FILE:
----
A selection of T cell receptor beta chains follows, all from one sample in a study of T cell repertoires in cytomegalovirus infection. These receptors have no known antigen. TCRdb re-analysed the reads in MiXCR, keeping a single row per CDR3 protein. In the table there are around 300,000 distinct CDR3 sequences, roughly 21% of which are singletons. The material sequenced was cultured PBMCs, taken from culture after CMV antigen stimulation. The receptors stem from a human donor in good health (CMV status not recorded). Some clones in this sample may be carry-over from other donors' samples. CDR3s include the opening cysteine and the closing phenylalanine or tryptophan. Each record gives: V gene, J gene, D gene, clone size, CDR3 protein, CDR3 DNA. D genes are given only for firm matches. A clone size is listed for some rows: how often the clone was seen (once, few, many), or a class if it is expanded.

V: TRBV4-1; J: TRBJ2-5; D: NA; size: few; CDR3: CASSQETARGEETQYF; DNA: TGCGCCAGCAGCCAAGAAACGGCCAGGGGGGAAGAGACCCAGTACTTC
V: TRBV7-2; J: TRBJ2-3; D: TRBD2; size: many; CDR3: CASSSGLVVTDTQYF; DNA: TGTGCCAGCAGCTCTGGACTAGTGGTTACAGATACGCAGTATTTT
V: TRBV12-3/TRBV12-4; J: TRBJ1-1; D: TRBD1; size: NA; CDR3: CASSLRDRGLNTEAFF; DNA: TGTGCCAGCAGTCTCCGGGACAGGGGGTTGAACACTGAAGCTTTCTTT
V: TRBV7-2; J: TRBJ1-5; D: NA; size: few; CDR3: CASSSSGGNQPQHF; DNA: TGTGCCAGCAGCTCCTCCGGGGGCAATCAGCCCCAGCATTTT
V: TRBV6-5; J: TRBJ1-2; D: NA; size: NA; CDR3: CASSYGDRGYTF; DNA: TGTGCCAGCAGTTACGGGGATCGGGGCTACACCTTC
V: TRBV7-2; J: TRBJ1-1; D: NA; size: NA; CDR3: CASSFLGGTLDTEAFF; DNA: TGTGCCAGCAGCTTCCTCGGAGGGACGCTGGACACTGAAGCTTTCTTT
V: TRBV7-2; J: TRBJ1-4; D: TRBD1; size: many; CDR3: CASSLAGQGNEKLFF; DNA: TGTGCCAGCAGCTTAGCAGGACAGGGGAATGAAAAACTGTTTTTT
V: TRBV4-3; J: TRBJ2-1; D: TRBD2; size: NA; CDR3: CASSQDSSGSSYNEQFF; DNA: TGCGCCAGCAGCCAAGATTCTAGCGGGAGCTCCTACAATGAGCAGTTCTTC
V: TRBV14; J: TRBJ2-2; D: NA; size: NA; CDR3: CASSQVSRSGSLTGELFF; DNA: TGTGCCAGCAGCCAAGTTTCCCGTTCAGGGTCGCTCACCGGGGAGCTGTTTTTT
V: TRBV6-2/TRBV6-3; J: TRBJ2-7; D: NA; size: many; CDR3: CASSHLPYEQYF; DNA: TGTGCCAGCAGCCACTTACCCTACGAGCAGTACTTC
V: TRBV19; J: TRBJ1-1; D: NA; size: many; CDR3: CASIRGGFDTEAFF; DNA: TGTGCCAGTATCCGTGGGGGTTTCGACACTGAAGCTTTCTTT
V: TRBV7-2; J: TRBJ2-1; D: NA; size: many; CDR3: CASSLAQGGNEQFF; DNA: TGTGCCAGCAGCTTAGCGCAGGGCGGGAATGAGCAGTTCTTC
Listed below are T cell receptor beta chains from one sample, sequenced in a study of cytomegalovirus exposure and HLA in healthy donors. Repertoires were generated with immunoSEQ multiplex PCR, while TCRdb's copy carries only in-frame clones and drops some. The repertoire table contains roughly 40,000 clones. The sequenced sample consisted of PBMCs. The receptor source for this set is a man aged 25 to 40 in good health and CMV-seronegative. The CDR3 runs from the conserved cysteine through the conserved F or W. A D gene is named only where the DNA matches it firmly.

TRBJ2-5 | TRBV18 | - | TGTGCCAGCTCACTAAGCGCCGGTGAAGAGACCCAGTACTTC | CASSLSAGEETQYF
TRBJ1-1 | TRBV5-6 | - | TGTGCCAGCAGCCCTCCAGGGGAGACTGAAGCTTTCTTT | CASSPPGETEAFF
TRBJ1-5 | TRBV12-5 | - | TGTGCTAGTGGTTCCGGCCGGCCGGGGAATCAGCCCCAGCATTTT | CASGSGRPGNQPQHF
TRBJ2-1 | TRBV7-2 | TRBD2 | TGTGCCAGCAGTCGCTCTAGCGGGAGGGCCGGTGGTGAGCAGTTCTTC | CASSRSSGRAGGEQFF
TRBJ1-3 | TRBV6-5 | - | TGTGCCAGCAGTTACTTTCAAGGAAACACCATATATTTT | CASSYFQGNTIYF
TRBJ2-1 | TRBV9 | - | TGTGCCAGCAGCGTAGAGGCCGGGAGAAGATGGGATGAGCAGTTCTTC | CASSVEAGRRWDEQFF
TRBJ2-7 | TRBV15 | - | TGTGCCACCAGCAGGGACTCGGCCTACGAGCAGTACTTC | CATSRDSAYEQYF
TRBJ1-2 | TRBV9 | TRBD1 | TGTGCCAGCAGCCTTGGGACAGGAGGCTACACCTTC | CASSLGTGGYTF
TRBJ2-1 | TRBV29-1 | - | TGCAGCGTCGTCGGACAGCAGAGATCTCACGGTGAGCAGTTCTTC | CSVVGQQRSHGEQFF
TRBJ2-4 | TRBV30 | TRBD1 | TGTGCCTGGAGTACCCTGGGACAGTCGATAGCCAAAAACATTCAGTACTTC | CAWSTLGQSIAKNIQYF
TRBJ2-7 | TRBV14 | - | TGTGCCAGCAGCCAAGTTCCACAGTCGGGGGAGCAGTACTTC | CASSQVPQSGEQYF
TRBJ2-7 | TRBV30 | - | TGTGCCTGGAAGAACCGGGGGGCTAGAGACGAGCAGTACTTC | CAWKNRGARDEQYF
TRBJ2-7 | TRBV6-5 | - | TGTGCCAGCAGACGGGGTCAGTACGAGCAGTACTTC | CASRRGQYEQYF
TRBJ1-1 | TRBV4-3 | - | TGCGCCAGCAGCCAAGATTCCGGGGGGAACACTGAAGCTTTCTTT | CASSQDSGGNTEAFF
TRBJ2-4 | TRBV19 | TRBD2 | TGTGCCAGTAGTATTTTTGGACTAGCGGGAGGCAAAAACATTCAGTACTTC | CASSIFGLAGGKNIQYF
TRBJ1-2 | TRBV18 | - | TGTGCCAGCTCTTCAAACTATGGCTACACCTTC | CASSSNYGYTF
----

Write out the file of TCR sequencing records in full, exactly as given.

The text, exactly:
A selection of T cell receptor beta chains follows, all from one sample in a study of T cell repertoires in cytomegalovirus infection. These receptors have no known antigen. TCRdb re-analysed the reads in MiXCR, keeping a single row per CDR3 protein. In the table there are around 300,000 distinct CDR3 sequences, roughly 21% of which are singletons. The material sequenced was cultured PBMCs, taken from culture after CMV antigen stimulation. The receptors stem from a human donor in good health (CMV status not recorded). Some clones in this sample may be carry-over from other donors' samples. CDR3s include the opening cysteine and the closing phenylalanine or tryptophan. Each record gives: V gene, J gene, D gene, clone size, CDR3 protein, CDR3 DNA. D genes are given only for firm matches. A clone size is listed for some rows: how often the clone was seen (once, few, many), or a class if it is expanded.

V: TRBV4-1; J: TRBJ2-5; D: NA; size: few; CDR3: CASSQETARGEETQYF; DNA: TGCGCCAGCAGCCAAGAAACGGCCAGGGGGGAAGAGACCCAGTACTTC
V: TRBV7-2; J: TRBJ2-3; D: TRBD2; size: many; CDR3: CASSSGLVVTDTQYF; DNA: TGTGCCAGCAGCTCTGGACTAGTGGTTACAGATACGCAGTATTTT
V: TRBV12-3/TRBV12-4; J: TRBJ1-1; D: TRBD1; size: NA; CDR3: CASSLRDRGLNTEAFF; DNA: TGTGCCAGCAGTCTCCGGGACAGGGGGTTGAACACTGAAGCTTTCTTT
V: TRBV7-2; J: TRBJ1-5; D: NA; size: few; CDR3: CASSSSGGNQPQHF; DNA: TGTGCCAGCAGCTCCTCCGGGGGCAATCAGCCCCAGCATTTT
V: TRBV6-5; J: TRBJ1-2; D: NA; size: NA; CDR3: CASSYGDRGYTF; DNA: TGTGCCAGCAGTTACGGGGATCGGGGCTACACCTTC
V: TRBV7-2; J: TRBJ1-1; D: NA; size: NA; CDR3: CASSFLGGTLDTEAFF; DNA: TGTGCCAGCAGCTTCCTCGGAGGGACGCTGGACACTGAAGCTTTCTTT
V: TRBV7-2; J: TRBJ1-4; D: TRBD1; size: many; CDR3: CASSLAGQGNEKLFF; DNA: TGTGCCAGCAGCTTAGCAGGACAGGGGAATGAAAAACTGTTTTTT
V: TRBV4-3; J: TRBJ2-1; D: TRBD2; size: NA; CDR3: CASSQDSSGSSYNEQFF; DNA: TGCGCCAGCAGCCAAGATTCTAGCGGGAGCTCCTACAATGAGCAGTTCTTC
V: TRBV14; J: TRBJ2-2; D: NA; size: NA; CDR3: CASSQVSRSGSLTGELFF; DNA: TGTGCCAGCAGCCAAGTTTCCCGTTCAGGGTCGCTCACCGGGGAGCTGTTTTTT
V: TRBV6-2/TRBV6-3; J: TRBJ2-7; D: NA; size: many; CDR3: CASSHLPYEQYF; DNA: TGTGCCAGCAGCCACTTACCCTACGAGCAGTACTTC
V: TRBV19; J: TRBJ1-1; D: NA; size: many; CDR3: CASIRGGFDTEAFF; DNA: TGTGCCAGTATCCGTGGGGGTTTCGACACTGAAGCTTTCTTT
V: TRBV7-2; J: TRBJ2-1; D: NA; size: many; CDR3: CASSLAQGGNEQFF; DNA: TGTGCCAGCAGCTTAGCGCAGGGCGGGAATGAGCAGTTCTTC
Listed below are T cell receptor beta chains from one sample, sequenced in a study of cytomegalovirus exposure and HLA in healthy donors. Repertoires were generated with immunoSEQ multiplex PCR, while TCRdb's copy carries only in-frame clones and drops some. The repertoire table contains roughly 40,000 clones. The sequenced sample consisted of PBMCs. The receptor source for this set is a man aged 25 to 40 in good health and CMV-seronegative. The CDR3 runs from the conserved cysteine through the conserved F or W. A D gene is named only where the DNA matches it firmly.

TRBJ2-5 | TRBV18 | - | TGTGCCAGCTCACTAAGCGCCGGTGAAGAGACCCAGTACTTC | CASSLSAGEETQYF
TRBJ1-1 | TRBV5-6 | - | TGTGCCAGCAGCCCTCCAGGGGAGACTGAAGCTTTCTTT | CASSPPGETEAFF
TRBJ1-5 | TRBV12-5 | - | TGTGCTAGTGGTTCCGGCCGGCCGGGGAATCAGCCCCAGCATTTT | CASGSGRPGNQPQHF
TRBJ2-1 | TRBV7-2 | TRBD2 | TGTGCCAGCAGTCGCTCTAGCGGGAGGGCCGGTGGTGAGCAGTTCTTC | CASSRSSGRAGGEQFF
TRBJ1-3 | TRBV6-5 | - | TGTGCCAGCAGTTACTTTCAAGGAAACACCATATATTTT | CASSYFQGNTIYF
TRBJ2-1 | TRBV9 | - | TGTGCCAGCAGCGTAGAGGCCGGGAGAAGATGGGATGAGCAGTTCTTC | CASSVEAGRRWDEQFF
TRBJ2-7 | TRBV15 | - | TGTGCCACCAGCAGGGACTCGGCCTACGAGCAGTACTTC | CATSRDSAYEQYF
TRBJ1-2 | TRBV9 | TRBD1 | TGTGCCAGCAGCCTTGGGACAGGAGGCTACACCTTC | CASSLGTGGYTF
TRBJ2-1 | TRBV29-1 | - | TGCAGCGTCGTCGGACAGCAGAGATCTCACGGTGAGCAGTTCTTC | CSVVGQQRSHGEQFF
TRBJ2-4 | TRBV30 | TRBD1 | TGTGCCTGGAGTACCCTGGGACAGTCGATAGCCAAAAACATTCAGTACTTC | CAWSTLGQSIAKNIQYF
TRBJ2-7 | TRBV14 | - | TGTGCCAGCAGCCAAGTTCCACAGTCGGGGGAGCAGTACTTC | CASSQVPQSGEQYF
TRBJ2-7 | TRBV30 | - | TGTGCCTGGAAGAACCGGGGGGCTAGAGACGAGCAGTACTTC | CAWKNRGARDEQYF
TRBJ2-7 | TRBV6-5 | - | TGTGCCAGCAGACGGGGTCAGTACGAGCAGTACTTC | CASRRGQYEQYF
TRBJ1-1 | TRBV4-3 | - | TGCGCCAGCAGCCAAGATTCCGGGGGGAACACTGAAGCTTTCTTT | CASSQDSGGNTEAFF
TRBJ2-4 | TRBV19 | TRBD2 | TGTGCCAGTAGTATTTTTGGACTAGCGGGAGGCAAAAACATTCAGTACTTC | CASSIFGLAGGKNIQYF
TRBJ1-2 | TRBV18 | - | TGTGCCAGCTCTTCAAACTATGGCTACACCTTC | CASSSNYGYTF